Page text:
Draft 2014 Supplemental Environmental Document Available

The Pacific herring commercial regulations are updated every year. In addition, potential environmental impacts of the fishery are addressed each year in an environmental document, in accordance with the California Environmental Quality Act (CEQA). Both the regulatory and CEQA processes provide the public with several opportunities each year to provide input to CDFW and the Commission on the management of California’s Pacific herring resource.

Please visit the State Managed California Commercial Herring Fishery page to read the 2014 Draft Supplemental Environmental Document for Pacific Herring. The 45 day public comment period closes on May 19, 2014 at 5:00pm; all comments must be received by the California Fish and Game Commission at that time.

 

Commerical Herring Fleet Fishing Marin County Area

Commerical Herring Fleet Fishing Marin County Area

2013-14 Pacific Herring Season Wrap Up

As another Pacific herring season draws to a close the Department would like to take this opportunity to provide an overview of the spawning biomass and catch information for the season. The spawning biomass estimate for the 2013-14 season is 60,600 tons, which exceeds the historical average (1970-80 season to present) of 52,300 tons.

1979-2014 Pacific Herring Biomass Estimates and Commerical Catch

1979-2014 Pacific Herring Biomass Estimates and Commerical Catch

This is the fourth consecutive year of above-average spawning biomass and the fifth consecutive year of improved spawning biomass estimates since the historic low during the 2008-09 season. The Pacific herring commercial fishing season closed on March 14th this year and a total of 3,198 tons or approximately 93 percent of the of 3,442 ton herring quota was caught by the fleet.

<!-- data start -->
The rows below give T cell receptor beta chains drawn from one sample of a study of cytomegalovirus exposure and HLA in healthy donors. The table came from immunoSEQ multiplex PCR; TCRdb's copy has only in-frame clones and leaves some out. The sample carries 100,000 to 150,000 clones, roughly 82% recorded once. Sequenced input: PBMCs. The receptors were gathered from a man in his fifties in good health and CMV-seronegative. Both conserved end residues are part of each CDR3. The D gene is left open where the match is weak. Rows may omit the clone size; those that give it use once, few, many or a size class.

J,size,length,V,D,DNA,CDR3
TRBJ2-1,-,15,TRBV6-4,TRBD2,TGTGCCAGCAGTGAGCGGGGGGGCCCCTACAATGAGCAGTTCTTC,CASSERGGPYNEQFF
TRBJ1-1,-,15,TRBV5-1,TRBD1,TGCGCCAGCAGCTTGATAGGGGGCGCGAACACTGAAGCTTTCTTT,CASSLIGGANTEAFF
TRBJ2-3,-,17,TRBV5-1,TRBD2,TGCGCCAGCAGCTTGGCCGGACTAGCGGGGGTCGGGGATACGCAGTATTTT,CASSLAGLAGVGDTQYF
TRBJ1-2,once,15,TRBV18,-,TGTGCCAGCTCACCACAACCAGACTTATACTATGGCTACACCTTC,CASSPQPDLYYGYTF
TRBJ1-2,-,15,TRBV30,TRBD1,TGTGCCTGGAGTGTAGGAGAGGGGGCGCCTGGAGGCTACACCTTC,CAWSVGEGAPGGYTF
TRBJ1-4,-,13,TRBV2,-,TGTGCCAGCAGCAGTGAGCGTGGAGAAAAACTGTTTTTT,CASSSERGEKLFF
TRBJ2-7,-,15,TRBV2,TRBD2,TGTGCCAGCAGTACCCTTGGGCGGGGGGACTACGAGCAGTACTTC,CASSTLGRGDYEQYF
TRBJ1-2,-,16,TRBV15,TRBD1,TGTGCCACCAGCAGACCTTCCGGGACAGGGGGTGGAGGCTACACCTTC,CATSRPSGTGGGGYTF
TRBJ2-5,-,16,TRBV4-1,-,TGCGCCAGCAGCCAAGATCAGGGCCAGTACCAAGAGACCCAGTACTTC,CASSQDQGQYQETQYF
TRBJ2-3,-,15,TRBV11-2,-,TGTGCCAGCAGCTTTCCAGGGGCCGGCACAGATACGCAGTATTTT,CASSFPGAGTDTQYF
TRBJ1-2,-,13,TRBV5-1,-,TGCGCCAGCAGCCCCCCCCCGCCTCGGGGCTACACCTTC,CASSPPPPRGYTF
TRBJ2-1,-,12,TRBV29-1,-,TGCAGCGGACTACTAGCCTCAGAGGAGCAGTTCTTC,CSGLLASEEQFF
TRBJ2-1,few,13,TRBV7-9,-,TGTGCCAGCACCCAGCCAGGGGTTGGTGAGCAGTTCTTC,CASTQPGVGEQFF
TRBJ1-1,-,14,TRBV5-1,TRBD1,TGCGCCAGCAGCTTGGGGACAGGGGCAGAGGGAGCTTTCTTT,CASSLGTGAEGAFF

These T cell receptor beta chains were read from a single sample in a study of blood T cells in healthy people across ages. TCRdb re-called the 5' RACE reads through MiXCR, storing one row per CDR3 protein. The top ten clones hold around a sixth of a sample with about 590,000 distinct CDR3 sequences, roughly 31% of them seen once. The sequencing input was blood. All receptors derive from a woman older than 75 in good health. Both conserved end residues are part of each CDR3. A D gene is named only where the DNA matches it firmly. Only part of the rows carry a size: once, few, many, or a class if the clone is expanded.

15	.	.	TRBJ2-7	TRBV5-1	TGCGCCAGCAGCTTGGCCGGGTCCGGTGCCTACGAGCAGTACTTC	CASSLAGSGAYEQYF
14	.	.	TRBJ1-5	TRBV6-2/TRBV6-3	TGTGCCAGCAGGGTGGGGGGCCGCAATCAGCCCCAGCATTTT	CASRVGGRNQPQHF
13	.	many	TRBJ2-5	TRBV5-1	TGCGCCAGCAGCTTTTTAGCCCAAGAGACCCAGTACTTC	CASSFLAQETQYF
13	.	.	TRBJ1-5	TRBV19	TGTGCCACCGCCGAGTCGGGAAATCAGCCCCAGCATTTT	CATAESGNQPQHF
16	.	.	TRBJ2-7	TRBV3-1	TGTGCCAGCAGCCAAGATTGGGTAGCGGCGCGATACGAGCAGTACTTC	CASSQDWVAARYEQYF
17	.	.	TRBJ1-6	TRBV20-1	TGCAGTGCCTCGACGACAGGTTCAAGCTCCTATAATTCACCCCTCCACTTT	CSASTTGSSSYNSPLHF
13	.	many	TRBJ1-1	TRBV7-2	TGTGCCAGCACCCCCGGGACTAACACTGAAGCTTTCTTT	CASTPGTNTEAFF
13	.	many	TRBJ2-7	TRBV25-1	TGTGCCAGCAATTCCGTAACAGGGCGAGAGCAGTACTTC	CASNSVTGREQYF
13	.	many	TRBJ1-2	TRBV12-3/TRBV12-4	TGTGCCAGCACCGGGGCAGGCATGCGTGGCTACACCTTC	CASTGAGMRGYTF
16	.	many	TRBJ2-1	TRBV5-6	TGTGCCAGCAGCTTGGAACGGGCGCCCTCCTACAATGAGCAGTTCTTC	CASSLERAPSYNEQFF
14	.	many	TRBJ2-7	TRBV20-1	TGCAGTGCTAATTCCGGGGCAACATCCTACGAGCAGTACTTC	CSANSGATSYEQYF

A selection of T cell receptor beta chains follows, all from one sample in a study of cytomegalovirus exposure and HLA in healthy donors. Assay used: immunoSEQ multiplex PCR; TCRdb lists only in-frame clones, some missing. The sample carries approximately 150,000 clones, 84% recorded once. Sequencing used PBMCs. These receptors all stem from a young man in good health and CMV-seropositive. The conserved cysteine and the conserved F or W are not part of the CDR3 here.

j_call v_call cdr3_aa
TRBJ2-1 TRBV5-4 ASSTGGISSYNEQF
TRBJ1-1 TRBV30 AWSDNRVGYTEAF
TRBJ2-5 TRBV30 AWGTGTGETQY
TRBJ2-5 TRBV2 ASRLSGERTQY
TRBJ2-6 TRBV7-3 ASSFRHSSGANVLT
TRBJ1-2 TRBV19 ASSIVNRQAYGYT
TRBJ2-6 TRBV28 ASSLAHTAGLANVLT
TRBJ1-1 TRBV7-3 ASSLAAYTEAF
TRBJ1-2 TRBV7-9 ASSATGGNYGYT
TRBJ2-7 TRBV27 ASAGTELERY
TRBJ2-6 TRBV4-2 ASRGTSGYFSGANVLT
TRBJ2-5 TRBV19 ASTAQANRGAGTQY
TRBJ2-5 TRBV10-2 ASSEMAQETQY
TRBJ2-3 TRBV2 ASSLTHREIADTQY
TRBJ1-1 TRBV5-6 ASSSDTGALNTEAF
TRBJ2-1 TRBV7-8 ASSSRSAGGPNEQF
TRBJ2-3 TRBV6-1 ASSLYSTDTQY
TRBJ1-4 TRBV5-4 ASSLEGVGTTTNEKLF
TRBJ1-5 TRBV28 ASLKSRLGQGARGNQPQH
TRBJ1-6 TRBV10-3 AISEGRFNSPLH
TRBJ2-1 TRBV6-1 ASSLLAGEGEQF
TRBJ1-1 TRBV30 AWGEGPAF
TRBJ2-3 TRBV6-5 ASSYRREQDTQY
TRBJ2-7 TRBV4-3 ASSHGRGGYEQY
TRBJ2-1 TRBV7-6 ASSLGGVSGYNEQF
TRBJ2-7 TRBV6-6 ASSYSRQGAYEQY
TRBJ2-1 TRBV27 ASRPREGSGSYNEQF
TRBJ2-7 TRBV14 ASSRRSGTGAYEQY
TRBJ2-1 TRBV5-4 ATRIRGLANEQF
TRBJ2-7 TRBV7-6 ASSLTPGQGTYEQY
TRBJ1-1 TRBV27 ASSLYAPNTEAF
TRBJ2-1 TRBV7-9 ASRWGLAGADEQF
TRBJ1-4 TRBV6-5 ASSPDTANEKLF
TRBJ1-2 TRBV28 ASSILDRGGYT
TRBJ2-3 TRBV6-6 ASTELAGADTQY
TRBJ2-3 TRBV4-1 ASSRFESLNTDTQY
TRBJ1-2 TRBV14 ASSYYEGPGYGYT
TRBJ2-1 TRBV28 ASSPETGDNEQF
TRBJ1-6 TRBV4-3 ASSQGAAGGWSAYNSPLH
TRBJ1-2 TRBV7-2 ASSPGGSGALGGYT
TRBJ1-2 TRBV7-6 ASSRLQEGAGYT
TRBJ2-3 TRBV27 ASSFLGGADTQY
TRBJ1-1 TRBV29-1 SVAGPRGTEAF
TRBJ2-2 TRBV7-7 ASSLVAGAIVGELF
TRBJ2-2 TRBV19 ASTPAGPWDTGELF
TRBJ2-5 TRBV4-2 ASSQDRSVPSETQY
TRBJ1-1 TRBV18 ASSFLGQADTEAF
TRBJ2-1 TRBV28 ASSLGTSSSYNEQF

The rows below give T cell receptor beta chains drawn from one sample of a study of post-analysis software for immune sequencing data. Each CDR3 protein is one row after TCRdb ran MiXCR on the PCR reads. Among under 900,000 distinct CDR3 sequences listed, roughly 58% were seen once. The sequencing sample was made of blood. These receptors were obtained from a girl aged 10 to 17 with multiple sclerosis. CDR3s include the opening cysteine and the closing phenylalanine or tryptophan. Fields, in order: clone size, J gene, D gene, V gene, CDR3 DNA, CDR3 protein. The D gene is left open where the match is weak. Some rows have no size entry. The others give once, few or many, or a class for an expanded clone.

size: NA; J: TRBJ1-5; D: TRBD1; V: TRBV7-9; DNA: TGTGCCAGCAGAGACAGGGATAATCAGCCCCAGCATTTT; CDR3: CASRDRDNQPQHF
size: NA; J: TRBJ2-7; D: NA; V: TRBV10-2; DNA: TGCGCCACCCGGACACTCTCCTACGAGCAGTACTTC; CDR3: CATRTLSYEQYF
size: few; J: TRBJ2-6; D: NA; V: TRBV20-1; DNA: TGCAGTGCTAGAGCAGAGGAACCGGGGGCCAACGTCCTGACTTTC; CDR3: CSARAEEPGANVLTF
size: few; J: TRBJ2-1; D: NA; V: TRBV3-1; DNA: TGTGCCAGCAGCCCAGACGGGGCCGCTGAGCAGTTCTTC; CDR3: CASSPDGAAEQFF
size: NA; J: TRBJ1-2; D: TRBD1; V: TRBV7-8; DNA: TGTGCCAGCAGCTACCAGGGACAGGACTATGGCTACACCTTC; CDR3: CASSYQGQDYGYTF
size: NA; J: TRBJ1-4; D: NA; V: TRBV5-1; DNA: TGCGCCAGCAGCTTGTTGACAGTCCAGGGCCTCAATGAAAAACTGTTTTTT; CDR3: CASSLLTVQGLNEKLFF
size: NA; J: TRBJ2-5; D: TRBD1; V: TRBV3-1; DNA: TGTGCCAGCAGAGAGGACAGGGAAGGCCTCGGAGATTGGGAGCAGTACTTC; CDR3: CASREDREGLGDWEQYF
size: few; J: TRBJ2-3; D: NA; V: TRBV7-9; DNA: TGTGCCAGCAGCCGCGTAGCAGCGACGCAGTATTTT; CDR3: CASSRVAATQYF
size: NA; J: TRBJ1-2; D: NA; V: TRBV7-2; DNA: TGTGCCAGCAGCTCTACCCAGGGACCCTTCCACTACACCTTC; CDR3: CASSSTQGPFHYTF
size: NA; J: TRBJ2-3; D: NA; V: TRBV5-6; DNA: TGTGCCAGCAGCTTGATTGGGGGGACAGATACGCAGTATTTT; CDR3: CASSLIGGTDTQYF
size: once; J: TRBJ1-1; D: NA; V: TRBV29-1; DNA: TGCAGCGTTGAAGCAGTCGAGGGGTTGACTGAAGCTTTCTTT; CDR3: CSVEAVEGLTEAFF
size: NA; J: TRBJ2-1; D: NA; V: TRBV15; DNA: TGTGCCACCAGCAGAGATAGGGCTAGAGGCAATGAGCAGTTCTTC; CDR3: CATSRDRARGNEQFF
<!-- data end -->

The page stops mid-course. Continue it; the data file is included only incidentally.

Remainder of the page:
Pacific herring commerical fishing vessel

Pacific Herring Commerical Fishing Vessel

Thirteen spawning events were recorded during the 2013-14 season, primarily in the northern areas of San Francisco Bay and into San Pablo Bay. Spawning events occurred from as far north as Point San Pedro and south to Coyote Point. The first recorded spawn of the season occurred November 22, 2013, and the last recorded spawn occurred on March 4-5, 2014.

2013-14 Pacific herring spawn area map

2013-14 San Francisco Bay Herring Spawning Areas

There were several large spawning events in the Richardson Bay and smaller events to the east along the Marin county shore and at Point Richmond. The spawning biomass for the season was temporally and spatially well distributed. This type of distribution helps prevent over exploitation of a single spawning wave. It should be noted that the spawn at Point San Pedro could be considered outside the normal herring spawning range. Generally, herring do not spawn northeast of the Richmond-San Rafael Bridge. However, given the drought conditions experienced during the winter of 2013-14, herring were likely searching for lowered salinities in other areas of the San Francisco Bay estuary for spawning.

Please follow us again next season as the Department works to collect herring fishery data and manage this important California forage species.

California Sealions Fishing for Herring

California Sealions Fishing for Herring

 

Welcome to the Department of Fish and Wildlife Pacific Herring Blog

Thank you for reading the Department of Fish and Wildlife Pacific herring blog. Here you will find information on recent spawning activity, including photos and video clips documenting the work of the Department. You can follow the Department staff as they work to complete the annual herring population estimates for San Francisco Bay. In season, there will also be weekly updates on commercial landings by the herring fleet and important information related to the CEQA process and annual changes to regulations that are approved by the Fish and Game Commission. You may also visit our Department of Fish and Wildlife State-Managed California Commercial Herring Fishery web page for more information.